Dr Tom May, Principal Research Scientist (Mycology) at Royal Botanic Gardens Victoria, was awarded the 2023 Nancy T. Burbidge Medal, the highest award of the Australasian Systematic Botany Society (ASBS).
Dr Katharina Nargar, President of ASBS, said the award honoured Dr May’s longstanding and significant contribution to the discovery, description, understanding and conservation of Australia’s vast fungal diversity.
The award was presented recently at the Biosystematics 2023 Conference in Canberra, jointly organised by ASBS which promotes the study of the relationships and evolution of plants in Australasia, many of which are unique to the region.
Dr May said, “It all started with what seemed like a simple question ‘What mushroom is that?’. I was in the Tinderry Range near Canberra one autumn in the early 1980s and came across a multitude of mushrooms of different shapes and colours and wondered what to call them.
This question led to a project still underway to compile a comprehensive list of Australian fungi, now part of the Australian National Species List.
With only 10% of the fungi kingdom known to science, knowing what fungi are here is vital not just for taxonomy (the science of cataloguing organisms) but also for biosecurity, conservation, industrial and medical applications.”
Cataloguing the vast diversity of Australia’s fungi is now part of an overall mission to document all the animals, plants and fungi of the continent – advocated by Taxonomy Australia, a peak body for taxonomists across Australia and Royal Botanic Gardens Victoria, as part of its Science Strategy.
Tom has played critical roles in engaging with and setting up organisations to strengthen ties among mycologists and citizen scientists with an interest in fungi, participating in founding Fungimap and the Australasian Mycological Society, serving as a President of the Field Naturalists Club of Victoria and current Deputy Chair of Taxonomy Australia.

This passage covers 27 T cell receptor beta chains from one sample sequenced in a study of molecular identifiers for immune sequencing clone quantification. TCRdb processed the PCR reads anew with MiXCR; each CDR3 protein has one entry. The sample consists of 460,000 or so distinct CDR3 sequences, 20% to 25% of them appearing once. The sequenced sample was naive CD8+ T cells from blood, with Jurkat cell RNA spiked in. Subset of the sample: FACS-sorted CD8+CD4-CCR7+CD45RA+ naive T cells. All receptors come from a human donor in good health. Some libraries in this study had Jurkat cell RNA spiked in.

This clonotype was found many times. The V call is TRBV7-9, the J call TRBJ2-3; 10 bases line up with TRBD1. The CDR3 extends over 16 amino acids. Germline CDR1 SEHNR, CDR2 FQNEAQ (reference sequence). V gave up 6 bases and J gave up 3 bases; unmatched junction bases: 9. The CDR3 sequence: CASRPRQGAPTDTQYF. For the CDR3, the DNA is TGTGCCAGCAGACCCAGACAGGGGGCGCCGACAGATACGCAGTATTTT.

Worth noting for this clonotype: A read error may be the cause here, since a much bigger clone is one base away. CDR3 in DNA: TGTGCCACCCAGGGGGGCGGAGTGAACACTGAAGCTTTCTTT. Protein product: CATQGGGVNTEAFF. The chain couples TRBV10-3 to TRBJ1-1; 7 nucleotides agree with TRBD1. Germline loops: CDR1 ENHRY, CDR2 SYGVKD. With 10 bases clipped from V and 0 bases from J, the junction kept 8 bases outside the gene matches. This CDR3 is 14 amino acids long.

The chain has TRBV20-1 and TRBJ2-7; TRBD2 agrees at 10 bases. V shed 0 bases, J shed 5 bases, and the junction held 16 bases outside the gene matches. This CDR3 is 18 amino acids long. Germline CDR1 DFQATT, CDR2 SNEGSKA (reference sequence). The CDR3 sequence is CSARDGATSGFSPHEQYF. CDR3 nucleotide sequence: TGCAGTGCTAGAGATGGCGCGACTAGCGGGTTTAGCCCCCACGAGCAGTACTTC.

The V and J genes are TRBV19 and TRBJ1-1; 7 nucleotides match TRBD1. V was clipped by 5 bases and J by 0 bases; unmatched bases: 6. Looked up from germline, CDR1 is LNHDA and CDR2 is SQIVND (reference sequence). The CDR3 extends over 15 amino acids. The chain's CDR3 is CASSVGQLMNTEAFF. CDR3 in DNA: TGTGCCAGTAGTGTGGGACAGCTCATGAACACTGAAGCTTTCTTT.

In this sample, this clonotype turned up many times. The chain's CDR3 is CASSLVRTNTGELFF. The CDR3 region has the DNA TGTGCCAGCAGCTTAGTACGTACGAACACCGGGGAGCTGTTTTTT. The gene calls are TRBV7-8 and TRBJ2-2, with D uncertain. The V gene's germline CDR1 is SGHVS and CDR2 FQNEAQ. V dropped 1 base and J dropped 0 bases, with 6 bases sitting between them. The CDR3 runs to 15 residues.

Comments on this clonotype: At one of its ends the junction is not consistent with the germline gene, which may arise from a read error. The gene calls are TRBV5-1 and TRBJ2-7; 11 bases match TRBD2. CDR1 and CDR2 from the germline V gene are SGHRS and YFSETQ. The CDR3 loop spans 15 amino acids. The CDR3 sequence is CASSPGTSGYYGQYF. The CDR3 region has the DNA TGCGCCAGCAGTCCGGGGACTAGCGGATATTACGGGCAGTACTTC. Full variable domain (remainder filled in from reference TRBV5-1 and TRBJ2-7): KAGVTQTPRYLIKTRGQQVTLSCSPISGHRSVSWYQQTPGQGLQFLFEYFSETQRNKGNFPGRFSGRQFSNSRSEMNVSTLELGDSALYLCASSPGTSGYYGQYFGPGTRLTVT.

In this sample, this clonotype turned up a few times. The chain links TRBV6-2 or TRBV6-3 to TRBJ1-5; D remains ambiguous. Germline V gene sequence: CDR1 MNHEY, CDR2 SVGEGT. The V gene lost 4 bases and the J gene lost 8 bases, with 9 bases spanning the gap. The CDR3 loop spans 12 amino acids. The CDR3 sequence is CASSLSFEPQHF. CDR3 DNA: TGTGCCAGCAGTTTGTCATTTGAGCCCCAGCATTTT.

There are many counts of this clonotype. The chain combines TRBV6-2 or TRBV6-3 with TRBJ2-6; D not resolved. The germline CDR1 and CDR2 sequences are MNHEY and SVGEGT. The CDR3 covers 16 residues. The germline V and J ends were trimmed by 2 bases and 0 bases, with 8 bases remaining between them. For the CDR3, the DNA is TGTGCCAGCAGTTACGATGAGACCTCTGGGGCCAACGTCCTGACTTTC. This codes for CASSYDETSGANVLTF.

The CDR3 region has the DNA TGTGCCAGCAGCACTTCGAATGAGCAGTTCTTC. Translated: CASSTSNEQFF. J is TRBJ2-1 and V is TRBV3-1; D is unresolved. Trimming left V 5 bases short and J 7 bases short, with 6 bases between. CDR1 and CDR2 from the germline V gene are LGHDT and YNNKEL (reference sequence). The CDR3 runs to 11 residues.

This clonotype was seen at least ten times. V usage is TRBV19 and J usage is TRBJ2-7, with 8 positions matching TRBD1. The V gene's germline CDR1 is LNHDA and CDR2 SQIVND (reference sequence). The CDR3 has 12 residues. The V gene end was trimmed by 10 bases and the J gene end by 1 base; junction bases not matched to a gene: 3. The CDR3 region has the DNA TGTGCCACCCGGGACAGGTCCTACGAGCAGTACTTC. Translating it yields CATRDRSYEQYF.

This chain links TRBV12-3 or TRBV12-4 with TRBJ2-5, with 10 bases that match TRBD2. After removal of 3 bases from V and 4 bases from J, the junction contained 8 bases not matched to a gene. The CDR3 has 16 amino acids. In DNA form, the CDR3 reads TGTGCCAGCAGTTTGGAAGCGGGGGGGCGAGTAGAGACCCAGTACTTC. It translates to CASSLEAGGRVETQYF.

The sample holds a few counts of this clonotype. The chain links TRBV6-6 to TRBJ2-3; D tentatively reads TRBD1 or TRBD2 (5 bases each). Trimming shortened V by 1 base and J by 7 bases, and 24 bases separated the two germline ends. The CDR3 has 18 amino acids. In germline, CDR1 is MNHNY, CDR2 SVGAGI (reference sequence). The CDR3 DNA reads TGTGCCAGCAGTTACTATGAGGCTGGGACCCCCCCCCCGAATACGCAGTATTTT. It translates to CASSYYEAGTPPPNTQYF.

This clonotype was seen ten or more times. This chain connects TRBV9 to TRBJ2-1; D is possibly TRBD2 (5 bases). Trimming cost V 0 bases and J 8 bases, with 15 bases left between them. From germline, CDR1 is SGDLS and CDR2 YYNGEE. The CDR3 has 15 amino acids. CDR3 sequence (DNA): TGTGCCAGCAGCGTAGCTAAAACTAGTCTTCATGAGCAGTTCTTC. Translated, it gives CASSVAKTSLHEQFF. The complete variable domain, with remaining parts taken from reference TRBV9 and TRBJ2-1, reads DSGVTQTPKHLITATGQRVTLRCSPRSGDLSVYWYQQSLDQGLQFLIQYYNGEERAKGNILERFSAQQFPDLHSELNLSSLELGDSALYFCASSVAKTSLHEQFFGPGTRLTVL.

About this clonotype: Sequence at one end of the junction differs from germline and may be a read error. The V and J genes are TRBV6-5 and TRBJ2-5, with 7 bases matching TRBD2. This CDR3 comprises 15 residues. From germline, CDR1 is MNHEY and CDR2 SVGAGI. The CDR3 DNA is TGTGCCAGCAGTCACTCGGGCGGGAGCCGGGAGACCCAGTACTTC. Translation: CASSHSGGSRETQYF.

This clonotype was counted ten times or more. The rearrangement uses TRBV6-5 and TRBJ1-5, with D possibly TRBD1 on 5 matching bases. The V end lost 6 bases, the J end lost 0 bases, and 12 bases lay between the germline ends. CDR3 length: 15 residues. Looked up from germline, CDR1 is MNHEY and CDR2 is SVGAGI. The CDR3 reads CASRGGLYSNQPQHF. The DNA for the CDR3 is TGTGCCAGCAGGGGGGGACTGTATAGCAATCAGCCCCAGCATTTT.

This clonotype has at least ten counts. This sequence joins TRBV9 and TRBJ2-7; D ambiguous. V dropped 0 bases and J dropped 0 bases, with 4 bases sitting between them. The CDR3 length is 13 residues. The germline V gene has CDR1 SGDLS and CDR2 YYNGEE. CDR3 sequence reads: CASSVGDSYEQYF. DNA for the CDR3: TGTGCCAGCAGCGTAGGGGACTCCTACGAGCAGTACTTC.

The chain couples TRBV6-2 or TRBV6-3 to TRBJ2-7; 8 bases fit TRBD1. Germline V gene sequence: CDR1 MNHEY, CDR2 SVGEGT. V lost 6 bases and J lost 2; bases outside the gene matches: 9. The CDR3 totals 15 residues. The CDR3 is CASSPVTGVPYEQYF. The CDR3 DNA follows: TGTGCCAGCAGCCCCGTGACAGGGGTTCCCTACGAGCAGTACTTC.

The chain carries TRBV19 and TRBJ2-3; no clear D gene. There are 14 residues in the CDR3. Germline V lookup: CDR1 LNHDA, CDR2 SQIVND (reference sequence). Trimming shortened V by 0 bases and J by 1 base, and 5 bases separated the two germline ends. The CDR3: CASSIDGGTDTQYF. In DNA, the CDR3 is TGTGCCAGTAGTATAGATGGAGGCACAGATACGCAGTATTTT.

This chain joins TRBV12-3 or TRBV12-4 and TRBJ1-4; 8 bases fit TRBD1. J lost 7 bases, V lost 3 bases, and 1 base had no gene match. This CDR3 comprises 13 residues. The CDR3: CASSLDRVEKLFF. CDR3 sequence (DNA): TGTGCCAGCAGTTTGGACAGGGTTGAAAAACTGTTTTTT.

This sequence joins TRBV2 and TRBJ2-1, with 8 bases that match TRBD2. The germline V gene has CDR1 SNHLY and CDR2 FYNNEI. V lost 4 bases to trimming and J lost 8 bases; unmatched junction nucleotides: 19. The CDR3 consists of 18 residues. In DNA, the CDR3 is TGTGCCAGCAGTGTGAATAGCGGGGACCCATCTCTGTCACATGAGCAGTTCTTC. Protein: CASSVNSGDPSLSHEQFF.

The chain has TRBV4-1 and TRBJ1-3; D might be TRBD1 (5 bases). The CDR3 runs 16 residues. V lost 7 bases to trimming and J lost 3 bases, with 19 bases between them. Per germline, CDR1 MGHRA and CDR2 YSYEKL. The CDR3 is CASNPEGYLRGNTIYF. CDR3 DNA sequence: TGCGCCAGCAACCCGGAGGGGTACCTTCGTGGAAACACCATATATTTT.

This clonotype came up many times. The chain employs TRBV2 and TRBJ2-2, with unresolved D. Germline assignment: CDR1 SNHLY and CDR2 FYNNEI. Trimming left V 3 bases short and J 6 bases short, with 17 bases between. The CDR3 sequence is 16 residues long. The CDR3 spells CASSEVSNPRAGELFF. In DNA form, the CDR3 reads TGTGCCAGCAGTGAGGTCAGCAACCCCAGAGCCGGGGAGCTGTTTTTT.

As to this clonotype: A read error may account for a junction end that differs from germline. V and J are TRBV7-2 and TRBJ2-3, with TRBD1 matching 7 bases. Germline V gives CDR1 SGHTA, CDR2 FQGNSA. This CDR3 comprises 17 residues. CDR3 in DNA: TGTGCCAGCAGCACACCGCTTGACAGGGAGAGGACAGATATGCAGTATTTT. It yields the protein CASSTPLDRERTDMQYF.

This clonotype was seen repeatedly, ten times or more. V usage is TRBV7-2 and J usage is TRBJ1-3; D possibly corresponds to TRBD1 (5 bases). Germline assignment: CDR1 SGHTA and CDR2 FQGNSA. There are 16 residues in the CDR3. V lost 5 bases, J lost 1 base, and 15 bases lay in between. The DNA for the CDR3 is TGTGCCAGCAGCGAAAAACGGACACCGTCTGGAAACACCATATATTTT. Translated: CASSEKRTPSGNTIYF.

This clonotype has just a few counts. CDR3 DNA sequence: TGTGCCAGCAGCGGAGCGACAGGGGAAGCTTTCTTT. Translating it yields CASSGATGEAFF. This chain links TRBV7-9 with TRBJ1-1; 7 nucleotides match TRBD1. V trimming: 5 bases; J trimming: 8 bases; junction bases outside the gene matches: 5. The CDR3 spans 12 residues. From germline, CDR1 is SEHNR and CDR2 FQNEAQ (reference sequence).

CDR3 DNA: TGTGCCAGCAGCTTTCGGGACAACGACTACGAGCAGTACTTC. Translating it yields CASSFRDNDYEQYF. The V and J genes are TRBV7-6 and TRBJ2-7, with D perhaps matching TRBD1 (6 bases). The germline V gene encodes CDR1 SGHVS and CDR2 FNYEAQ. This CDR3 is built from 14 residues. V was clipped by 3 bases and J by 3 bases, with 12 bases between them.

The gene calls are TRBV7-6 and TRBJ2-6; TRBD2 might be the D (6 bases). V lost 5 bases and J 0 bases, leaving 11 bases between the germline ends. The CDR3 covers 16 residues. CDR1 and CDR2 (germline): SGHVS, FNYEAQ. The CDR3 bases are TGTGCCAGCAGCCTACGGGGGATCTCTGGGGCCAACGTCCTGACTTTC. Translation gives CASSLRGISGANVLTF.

A champion of fungi-specific language such as ‘fungarium’, ‘funga’ and ‘sporing body’, Tom is active in raising awareness of the vital ecological roles of fungi and the need to address their conservation.
“When I first noticed those mushrooms in the Tinderry Range, I had no idea that one day my wondering about how to identify them would lead to adding fungi to the IUCN Red List, and advising on study guides for fungi as part of the US curriculum.
I have seen mycology transform into a mega science with tools that make answering questions about fungi tractable, especially DNA sequencing, which opens the door to documenting the dark taxa in the fungi world,” he said.
Mycologists predict that there are millions of species of fungi yet to be formally described. Now we can detect hundreds of these ‘dark taxa’ in any handful of soil.
Director and Chief Executive at Royal Botanic Gardens Victoria, David Harland, said, “This is a fitting recognition of Tom’s great contribution to mycology over many years and it is significant also as mycology emerges as a ‘super-science’ that we have our very own super-mycologist! Tom’s passion, enthusiasm and big-picture thinking in this field set him apart and we are just delighted that he has been recognised this way.”